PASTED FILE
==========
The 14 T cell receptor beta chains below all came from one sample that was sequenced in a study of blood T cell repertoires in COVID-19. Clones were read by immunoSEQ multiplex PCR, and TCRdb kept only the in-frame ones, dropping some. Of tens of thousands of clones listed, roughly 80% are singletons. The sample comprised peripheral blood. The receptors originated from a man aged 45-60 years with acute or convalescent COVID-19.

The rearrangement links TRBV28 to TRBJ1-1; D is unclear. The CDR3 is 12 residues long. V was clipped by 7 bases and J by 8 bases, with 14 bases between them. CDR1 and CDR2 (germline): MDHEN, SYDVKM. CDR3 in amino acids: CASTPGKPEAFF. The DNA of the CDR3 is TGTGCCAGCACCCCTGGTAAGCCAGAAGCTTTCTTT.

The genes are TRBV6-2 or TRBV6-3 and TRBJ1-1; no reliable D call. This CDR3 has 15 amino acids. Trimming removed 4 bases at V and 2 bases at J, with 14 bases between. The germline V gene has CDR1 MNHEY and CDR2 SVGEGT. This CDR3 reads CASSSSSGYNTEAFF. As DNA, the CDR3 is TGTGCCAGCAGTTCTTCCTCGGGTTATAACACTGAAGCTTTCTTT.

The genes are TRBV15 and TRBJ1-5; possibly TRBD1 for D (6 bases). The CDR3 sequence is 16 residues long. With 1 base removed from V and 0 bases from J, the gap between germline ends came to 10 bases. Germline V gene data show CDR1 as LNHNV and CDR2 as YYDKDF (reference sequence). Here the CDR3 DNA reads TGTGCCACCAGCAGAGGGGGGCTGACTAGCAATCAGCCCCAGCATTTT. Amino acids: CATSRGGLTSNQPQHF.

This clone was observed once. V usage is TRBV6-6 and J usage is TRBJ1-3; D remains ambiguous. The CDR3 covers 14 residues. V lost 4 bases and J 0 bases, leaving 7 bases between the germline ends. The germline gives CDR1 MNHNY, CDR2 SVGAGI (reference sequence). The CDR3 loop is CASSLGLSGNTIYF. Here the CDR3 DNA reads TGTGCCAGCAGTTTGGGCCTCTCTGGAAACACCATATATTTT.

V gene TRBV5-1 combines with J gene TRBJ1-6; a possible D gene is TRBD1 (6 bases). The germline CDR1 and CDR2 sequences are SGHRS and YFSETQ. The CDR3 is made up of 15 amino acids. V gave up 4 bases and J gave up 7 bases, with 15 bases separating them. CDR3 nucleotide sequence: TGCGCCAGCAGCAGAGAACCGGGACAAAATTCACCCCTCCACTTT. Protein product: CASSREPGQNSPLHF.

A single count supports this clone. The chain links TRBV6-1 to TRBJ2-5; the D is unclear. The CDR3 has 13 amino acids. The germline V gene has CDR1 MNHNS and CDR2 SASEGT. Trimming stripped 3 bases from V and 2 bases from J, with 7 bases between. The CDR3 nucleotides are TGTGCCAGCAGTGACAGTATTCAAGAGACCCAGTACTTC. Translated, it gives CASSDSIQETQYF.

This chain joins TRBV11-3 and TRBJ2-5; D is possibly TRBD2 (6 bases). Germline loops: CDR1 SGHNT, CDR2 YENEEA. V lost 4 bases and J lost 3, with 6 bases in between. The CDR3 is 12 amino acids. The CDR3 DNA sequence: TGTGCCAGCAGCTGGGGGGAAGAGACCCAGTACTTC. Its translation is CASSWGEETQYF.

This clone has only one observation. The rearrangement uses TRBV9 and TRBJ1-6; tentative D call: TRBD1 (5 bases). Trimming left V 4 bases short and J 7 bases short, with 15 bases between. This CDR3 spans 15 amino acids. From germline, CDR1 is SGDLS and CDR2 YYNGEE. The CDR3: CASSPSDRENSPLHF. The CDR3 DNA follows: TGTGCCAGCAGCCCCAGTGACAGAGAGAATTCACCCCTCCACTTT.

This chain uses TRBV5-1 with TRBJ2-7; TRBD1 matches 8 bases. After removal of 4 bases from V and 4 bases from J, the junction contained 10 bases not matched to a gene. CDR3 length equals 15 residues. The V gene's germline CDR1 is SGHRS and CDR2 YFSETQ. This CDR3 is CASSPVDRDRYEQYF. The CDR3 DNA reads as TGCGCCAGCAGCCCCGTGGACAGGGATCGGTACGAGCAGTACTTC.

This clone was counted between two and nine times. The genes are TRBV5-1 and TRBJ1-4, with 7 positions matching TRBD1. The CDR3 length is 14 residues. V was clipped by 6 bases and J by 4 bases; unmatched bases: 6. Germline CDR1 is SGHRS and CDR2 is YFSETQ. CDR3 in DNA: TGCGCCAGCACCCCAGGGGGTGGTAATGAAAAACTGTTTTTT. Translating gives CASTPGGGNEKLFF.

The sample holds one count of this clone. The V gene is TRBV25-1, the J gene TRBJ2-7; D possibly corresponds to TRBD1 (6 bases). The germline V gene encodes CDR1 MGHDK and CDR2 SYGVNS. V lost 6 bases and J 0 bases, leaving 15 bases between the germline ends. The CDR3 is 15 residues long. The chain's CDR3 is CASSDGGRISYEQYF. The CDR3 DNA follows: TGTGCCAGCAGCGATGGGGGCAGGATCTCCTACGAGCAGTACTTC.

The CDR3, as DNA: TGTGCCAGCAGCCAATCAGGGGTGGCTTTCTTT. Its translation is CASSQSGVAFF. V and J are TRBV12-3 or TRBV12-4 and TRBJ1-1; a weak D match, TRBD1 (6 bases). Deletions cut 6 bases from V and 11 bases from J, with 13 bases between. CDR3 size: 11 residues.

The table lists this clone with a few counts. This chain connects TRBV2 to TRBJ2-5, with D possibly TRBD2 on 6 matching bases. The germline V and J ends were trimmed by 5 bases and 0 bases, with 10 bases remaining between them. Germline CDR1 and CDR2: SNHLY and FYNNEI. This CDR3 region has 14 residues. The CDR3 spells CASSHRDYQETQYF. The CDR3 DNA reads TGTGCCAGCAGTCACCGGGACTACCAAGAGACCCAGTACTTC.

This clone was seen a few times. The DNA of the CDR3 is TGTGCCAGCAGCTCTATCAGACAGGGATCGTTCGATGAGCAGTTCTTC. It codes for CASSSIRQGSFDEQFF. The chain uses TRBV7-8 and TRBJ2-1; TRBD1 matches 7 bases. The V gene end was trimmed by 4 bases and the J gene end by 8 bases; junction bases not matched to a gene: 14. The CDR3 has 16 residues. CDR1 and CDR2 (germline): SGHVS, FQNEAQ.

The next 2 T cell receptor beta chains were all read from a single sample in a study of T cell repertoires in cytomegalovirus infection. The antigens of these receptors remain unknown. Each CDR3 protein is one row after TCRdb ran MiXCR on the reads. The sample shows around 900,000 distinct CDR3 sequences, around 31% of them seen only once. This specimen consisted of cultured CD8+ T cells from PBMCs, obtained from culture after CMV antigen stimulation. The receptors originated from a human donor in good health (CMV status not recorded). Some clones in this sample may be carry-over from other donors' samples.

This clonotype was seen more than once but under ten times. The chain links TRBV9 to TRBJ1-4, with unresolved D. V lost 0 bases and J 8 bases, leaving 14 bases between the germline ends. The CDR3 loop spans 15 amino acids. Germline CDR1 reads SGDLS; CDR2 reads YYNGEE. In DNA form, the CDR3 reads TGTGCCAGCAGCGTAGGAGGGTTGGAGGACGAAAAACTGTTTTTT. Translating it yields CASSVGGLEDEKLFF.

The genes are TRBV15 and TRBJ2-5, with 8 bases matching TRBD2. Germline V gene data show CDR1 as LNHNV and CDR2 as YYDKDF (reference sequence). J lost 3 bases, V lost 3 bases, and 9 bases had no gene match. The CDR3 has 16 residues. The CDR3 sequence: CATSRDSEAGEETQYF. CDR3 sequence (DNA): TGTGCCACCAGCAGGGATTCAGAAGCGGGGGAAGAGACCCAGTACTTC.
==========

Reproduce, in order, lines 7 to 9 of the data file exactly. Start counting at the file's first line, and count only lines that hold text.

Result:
A single count supports this clone. The chain links TRBV6-1 to TRBJ2-5; the D is unclear. The CDR3 has 13 amino acids. The germline V gene has CDR1 MNHNS and CDR2 SASEGT. Trimming stripped 3 bases from V and 2 bases from J, with 7 bases between. The CDR3 nucleotides are TGTGCCAGCAGTGACAGTATTCAAGAGACCCAGTACTTC. Translated, it gives CASSDSIQETQYF.

This chain joins TRBV11-3 and TRBJ2-5; D is possibly TRBD2 (6 bases). Germline loops: CDR1 SGHNT, CDR2 YENEEA. V lost 4 bases and J lost 3, with 6 bases in between. The CDR3 is 12 amino acids. The CDR3 DNA sequence: TGTGCCAGCAGCTGGGGGGAAGAGACCCAGTACTTC. Its translation is CASSWGEETQYF.

This clone has only one observation. The rearrangement uses TRBV9 and TRBJ1-6; tentative D call: TRBD1 (5 bases). Trimming left V 4 bases short and J 7 bases short, with 15 bases between. This CDR3 spans 15 amino acids. From germline, CDR1 is SGDLS and CDR2 YYNGEE. The CDR3: CASSPSDRENSPLHF. The CDR3 DNA follows: TGTGCCAGCAGCCCCAGTGACAGAGAGAATTCACCCCTCCACTTT.